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03-15-2007, 06:06 PM   #16
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Join Date: Feb 2007
Location: Maryland
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Link & Lock Test

RiceHigh asked "if the camera is set to "linked AF to AE" but the user has set the multi-AF point manually, I don't know if the manually selected (single) AF point is counted or the AF measurement works as it was in "auto 11 points".

I just finished testing this. Setup was sitting at a table with a light colored marble top with a light hanging over it in an otherwise dark room. I composed my picture so the frame was half on the table and half on the dark room areas (it's night here) beneath and beyond the table top. This made half the frame very bright and half very dark. There was at over 2 stops difference in exposure.

BOTTOM LINE UP FRONT: the K100D performs as the manual says it should in all metering modes. Here are the details for all you (other) obsessive compulsive types:

1- TEST 1=AE and AF Linked:
a-Spot metering: If I moved center AF point just off edge of table (on dark area), locked focus and took picture, the dark area was properly exposed and table top was overexposed. When I moved center AF pt to be just onto the table top, table was properlly exposed and background was under exposed. Both these situations are as you'd expect. If I repeated the test, but repositioned the center AF (and linked AE) point to the opposite lighting area after locking focus, the resulting exposure was correct for the final area, not the area in which AF was locked. Again, this is as it should be if AE and AF are linked, but not locked. Focus remains locked on target, but as center metering point moves over differently lit area, exposure adjusts.
b-Select metering: I repeated the above test, but instead of having to move the composition, I left the central AF point on the divide between low and high expsoure areas. I moved the AF point with the 4 way controller. Again, when AF point was on table top, table was exposed properly; when I moved it to dark area, that was exposed properly. If I locked focus on dark area, then moved frame to be totally filled with bright table top, table top was properly exposed. If I started with AF point locked on table top, then moved entire frame to dark area, dark area was properly exposed. This again shows that AE and AF are linked, but not locked, and that if you reposition after locking focus, exposure will change.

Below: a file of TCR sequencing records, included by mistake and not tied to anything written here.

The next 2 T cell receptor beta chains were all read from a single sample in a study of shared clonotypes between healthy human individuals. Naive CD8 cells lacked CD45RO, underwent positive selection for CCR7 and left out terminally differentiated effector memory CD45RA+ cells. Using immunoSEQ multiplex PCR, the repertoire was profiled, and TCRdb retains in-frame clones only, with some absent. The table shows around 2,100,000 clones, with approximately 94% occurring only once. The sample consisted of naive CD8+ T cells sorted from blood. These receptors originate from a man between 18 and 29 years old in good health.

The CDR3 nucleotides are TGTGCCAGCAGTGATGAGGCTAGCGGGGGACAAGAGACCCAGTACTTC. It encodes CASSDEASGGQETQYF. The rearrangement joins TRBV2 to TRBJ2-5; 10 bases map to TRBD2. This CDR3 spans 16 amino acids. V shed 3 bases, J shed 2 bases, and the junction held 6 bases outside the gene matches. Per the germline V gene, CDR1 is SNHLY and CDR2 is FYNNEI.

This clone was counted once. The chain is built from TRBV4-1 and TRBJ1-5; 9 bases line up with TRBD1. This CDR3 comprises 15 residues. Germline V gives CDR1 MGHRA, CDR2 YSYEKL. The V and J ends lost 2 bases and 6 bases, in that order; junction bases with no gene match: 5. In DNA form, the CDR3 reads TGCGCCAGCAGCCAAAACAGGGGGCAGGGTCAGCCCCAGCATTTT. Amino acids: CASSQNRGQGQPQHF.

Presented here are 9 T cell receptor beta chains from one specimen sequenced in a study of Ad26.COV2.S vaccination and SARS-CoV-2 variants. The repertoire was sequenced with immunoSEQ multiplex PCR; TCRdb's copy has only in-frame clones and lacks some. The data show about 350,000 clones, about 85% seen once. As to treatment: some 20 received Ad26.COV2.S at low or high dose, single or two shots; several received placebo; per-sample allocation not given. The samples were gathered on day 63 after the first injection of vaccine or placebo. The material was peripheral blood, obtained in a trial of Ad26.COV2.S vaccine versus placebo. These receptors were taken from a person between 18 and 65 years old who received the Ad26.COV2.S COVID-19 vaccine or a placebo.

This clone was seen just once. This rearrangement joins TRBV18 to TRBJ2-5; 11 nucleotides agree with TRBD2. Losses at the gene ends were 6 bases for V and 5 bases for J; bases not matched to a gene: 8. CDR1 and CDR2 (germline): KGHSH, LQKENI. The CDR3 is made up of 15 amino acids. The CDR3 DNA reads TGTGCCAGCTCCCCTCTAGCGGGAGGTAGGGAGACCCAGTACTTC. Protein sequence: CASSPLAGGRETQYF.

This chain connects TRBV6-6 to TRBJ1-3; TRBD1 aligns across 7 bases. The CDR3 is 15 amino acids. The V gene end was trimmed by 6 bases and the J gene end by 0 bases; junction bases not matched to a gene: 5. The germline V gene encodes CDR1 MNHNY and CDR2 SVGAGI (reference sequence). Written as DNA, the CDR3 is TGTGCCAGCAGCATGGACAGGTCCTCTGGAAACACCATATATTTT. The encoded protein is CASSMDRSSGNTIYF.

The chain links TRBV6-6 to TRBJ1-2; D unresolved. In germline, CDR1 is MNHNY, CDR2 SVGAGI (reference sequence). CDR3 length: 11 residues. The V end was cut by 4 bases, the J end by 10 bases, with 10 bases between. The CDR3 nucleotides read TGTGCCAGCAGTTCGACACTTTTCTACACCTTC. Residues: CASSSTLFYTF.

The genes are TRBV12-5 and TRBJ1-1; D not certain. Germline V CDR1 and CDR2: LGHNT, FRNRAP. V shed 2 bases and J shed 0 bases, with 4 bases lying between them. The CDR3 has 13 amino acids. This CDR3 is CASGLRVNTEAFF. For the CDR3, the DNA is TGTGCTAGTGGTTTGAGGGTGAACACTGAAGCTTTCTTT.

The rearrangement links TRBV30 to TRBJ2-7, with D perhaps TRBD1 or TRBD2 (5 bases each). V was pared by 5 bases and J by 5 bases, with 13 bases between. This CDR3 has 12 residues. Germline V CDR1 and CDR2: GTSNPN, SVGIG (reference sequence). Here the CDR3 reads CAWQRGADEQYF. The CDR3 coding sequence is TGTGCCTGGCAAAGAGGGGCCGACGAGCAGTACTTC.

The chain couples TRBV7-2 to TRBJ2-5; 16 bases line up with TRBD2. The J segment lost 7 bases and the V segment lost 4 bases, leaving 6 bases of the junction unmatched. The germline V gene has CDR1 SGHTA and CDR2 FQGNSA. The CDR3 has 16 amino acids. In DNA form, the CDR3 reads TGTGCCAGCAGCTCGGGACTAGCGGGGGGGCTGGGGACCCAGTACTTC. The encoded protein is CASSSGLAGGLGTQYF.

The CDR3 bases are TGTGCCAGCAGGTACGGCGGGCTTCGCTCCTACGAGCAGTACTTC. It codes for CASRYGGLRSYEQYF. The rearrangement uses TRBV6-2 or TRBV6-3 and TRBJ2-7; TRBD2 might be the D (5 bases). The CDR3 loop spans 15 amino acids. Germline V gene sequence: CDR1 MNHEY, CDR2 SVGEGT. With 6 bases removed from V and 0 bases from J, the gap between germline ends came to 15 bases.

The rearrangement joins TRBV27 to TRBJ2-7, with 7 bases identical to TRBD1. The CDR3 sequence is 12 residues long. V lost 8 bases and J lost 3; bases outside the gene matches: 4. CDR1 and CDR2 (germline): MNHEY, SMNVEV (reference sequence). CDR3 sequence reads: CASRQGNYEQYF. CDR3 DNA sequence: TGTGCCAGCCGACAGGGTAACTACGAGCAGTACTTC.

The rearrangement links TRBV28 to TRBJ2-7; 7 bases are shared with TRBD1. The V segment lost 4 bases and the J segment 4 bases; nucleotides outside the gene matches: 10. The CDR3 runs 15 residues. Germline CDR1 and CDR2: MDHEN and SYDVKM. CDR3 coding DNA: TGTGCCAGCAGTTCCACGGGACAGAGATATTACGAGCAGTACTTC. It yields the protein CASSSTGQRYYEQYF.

c-AUTO metering: This was a little trickier as I had to play around a bit to get the AUTO system to focus on the dark area. But in the end the results were the same as for 1a, b above. After you lock focus, AE changes to properly expose wherever the AF (and linked AE) point is when you take the picture.

2- TEST 2=AE-AF linked AND AE-AF locked (same lighting conditions as above):
a-Spot, Select and AUTO metering modes: This time the exposure taken was correct based on where the AF point was when the AF was locked. Thus, unlike the first test, if I locked AF on a dark area, then moved the composition to be fully filled with the birght table top, the picture was way overexposed. If I reversed the process locking on light surface then moving to dark area, the picutre was underexposed. I also did some halfway tests that showed theat the resulting exposure setting was correct for the area in which the AF was locked.

The lesson is perhaps obvious, but if you tend to lock your focus point then recompose, you need to be aware what that may mean for your exposure. Unless you spot meter, the effects might not be too severe in a general lighting situation. However, when the lighting levels are large, you will probably want to use the AE-AF link and/or lock features (or AE-L lock button if you like to recompose after locking focus) in trickier situations (e.g., person in foreground with brighter scenery behind).

This may have been a "blinding flash of the obvious" to you more experienced folks, but I hope it was useful to those of us less experienced with the outstanding metering system and all teh "bells and whistles" of the K100D.

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